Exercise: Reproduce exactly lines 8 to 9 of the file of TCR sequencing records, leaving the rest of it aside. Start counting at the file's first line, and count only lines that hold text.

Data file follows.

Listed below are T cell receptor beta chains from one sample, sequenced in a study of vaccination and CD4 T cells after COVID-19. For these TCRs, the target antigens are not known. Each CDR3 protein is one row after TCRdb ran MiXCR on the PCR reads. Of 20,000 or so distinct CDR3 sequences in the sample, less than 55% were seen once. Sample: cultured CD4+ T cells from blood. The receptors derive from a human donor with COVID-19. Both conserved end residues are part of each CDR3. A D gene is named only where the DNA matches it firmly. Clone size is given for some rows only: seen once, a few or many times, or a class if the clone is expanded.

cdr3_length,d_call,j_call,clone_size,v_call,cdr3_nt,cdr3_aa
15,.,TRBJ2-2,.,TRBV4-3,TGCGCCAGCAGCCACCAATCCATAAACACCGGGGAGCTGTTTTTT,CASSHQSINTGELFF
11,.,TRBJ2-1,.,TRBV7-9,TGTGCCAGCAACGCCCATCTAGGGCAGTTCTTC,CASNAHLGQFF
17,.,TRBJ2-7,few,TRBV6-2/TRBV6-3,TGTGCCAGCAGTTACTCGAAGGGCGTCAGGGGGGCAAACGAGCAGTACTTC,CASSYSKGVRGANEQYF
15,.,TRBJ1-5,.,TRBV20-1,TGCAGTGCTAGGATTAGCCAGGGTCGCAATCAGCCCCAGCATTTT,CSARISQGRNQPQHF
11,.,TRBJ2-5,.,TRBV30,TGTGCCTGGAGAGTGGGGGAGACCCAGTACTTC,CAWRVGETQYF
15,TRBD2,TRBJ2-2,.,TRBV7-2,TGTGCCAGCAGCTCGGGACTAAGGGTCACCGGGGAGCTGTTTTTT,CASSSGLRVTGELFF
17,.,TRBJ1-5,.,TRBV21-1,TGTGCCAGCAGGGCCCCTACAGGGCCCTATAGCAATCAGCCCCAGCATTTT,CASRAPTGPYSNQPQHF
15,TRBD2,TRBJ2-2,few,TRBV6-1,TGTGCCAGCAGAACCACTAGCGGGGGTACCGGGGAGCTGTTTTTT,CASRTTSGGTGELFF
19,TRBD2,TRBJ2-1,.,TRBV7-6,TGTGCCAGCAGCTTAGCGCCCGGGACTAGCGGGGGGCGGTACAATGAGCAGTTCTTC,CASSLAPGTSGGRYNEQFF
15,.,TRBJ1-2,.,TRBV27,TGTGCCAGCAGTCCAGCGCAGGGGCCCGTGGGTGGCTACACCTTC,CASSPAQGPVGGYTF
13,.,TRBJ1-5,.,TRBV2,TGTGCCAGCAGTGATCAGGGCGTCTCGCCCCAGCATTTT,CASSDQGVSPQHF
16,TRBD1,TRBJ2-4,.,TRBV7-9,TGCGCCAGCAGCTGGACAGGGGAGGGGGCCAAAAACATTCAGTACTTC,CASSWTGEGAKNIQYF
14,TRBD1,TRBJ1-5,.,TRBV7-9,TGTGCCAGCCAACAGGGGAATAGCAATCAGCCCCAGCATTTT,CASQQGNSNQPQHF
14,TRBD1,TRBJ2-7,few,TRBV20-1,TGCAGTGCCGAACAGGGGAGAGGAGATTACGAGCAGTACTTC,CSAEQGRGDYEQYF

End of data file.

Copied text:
15,TRBD2,TRBJ2-2,.,TRBV7-2,TGTGCCAGCAGCTCGGGACTAAGGGTCACCGGGGAGCTGTTTTTT,CASSSGLRVTGELFF
17,.,TRBJ1-5,.,TRBV21-1,TGTGCCAGCAGGGCCCCTACAGGGCCCTATAGCAATCAGCCCCAGCATTTT,CASRAPTGPYSNQPQHF